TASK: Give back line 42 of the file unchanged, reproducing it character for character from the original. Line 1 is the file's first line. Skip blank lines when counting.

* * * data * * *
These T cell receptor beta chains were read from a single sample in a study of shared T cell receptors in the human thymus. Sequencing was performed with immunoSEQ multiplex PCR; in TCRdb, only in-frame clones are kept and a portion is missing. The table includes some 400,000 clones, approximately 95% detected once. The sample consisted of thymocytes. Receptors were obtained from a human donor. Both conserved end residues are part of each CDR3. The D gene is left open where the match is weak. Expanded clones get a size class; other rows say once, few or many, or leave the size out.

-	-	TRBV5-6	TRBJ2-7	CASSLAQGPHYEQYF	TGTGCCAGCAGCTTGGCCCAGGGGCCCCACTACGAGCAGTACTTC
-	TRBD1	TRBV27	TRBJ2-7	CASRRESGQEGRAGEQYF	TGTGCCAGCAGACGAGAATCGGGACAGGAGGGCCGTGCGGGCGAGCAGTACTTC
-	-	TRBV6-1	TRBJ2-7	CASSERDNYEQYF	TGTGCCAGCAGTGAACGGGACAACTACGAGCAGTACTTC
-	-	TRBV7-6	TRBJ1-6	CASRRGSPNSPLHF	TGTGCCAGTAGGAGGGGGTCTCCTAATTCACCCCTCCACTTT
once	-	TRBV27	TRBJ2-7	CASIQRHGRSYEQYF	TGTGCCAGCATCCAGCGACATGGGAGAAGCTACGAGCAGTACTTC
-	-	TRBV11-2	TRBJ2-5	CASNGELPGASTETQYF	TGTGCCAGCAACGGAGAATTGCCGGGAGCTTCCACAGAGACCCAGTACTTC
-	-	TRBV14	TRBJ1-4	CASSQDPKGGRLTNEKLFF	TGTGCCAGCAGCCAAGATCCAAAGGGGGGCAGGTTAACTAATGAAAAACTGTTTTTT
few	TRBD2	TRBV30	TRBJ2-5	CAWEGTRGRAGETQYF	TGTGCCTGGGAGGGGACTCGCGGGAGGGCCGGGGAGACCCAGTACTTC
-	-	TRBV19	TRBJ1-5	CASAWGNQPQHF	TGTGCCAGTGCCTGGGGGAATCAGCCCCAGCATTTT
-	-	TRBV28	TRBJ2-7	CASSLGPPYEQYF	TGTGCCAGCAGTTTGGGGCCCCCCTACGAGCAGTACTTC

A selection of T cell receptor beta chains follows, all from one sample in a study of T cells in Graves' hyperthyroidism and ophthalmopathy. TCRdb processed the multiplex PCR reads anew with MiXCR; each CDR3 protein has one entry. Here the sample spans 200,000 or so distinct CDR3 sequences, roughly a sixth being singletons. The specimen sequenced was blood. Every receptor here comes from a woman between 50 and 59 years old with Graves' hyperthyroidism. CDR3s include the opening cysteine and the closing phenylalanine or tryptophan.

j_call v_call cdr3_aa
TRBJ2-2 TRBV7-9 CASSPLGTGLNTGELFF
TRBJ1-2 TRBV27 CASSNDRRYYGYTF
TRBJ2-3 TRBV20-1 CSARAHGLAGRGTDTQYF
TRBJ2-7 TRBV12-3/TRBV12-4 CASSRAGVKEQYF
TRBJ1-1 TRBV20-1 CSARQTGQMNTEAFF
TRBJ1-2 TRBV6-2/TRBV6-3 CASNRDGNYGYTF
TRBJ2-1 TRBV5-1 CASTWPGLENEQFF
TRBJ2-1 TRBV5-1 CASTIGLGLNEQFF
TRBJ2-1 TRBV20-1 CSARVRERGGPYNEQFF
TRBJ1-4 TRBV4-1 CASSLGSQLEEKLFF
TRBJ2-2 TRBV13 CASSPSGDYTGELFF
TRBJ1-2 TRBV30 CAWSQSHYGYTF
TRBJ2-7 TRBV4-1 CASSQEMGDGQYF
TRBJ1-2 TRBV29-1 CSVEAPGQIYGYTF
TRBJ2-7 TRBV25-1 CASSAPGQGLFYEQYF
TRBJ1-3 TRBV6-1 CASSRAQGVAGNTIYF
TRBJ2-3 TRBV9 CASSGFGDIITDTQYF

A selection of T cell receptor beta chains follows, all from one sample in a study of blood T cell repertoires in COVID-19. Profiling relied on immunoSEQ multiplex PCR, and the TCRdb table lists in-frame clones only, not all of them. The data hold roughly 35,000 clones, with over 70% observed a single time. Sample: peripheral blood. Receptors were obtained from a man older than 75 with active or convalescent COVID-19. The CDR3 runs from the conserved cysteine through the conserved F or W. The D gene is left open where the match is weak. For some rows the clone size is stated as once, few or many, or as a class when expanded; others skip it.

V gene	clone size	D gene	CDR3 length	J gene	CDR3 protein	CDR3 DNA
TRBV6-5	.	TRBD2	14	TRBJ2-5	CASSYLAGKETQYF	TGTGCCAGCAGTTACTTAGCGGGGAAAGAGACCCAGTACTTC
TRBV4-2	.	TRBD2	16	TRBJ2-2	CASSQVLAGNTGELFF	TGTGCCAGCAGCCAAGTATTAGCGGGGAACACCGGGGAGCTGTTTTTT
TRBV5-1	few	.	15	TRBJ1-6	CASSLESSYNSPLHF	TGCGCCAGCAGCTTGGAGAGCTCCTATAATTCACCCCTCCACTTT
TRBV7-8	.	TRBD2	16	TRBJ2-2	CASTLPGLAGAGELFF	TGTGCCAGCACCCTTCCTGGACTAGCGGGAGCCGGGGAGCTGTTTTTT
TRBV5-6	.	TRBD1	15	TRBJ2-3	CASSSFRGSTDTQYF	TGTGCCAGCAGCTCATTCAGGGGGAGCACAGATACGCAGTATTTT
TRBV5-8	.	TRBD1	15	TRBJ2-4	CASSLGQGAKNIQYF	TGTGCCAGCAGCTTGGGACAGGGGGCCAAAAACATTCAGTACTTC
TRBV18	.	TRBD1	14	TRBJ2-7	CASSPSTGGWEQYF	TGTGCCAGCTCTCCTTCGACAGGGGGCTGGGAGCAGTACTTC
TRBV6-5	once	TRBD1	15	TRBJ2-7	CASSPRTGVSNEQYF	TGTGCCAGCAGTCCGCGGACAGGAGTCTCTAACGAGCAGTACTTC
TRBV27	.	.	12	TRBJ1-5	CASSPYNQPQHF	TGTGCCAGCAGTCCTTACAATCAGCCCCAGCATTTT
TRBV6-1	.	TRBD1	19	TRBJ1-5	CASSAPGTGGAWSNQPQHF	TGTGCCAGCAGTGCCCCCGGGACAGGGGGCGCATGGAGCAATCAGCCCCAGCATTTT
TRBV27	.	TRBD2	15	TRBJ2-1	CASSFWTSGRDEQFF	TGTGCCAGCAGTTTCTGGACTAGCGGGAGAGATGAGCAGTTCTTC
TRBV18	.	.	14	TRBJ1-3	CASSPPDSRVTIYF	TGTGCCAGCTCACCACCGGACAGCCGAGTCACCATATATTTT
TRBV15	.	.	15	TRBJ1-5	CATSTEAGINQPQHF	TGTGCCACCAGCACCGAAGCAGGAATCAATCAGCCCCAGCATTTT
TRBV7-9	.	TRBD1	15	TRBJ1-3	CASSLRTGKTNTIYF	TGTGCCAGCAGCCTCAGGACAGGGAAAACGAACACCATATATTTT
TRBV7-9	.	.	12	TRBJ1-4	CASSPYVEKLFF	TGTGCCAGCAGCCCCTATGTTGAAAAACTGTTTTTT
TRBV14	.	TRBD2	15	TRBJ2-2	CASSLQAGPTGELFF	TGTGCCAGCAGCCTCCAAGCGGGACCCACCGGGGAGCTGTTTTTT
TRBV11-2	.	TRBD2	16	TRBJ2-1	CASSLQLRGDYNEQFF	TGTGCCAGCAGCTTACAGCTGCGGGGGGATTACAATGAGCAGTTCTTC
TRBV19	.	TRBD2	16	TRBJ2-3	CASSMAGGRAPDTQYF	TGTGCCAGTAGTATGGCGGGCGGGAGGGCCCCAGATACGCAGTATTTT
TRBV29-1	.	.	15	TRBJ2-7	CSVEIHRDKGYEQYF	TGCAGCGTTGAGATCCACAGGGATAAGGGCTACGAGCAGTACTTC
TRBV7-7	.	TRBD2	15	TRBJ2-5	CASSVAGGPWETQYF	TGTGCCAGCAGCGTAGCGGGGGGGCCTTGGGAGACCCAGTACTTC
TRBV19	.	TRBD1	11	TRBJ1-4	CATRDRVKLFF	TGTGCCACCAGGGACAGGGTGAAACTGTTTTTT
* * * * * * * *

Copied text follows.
TRBV6-1	.	TRBD1	19	TRBJ1-5	CASSAPGTGGAWSNQPQHF	TGTGCCAGCAGTGCCCCCGGGACAGGGGGCGCATGGAGCAATCAGCCCCAGCATTTT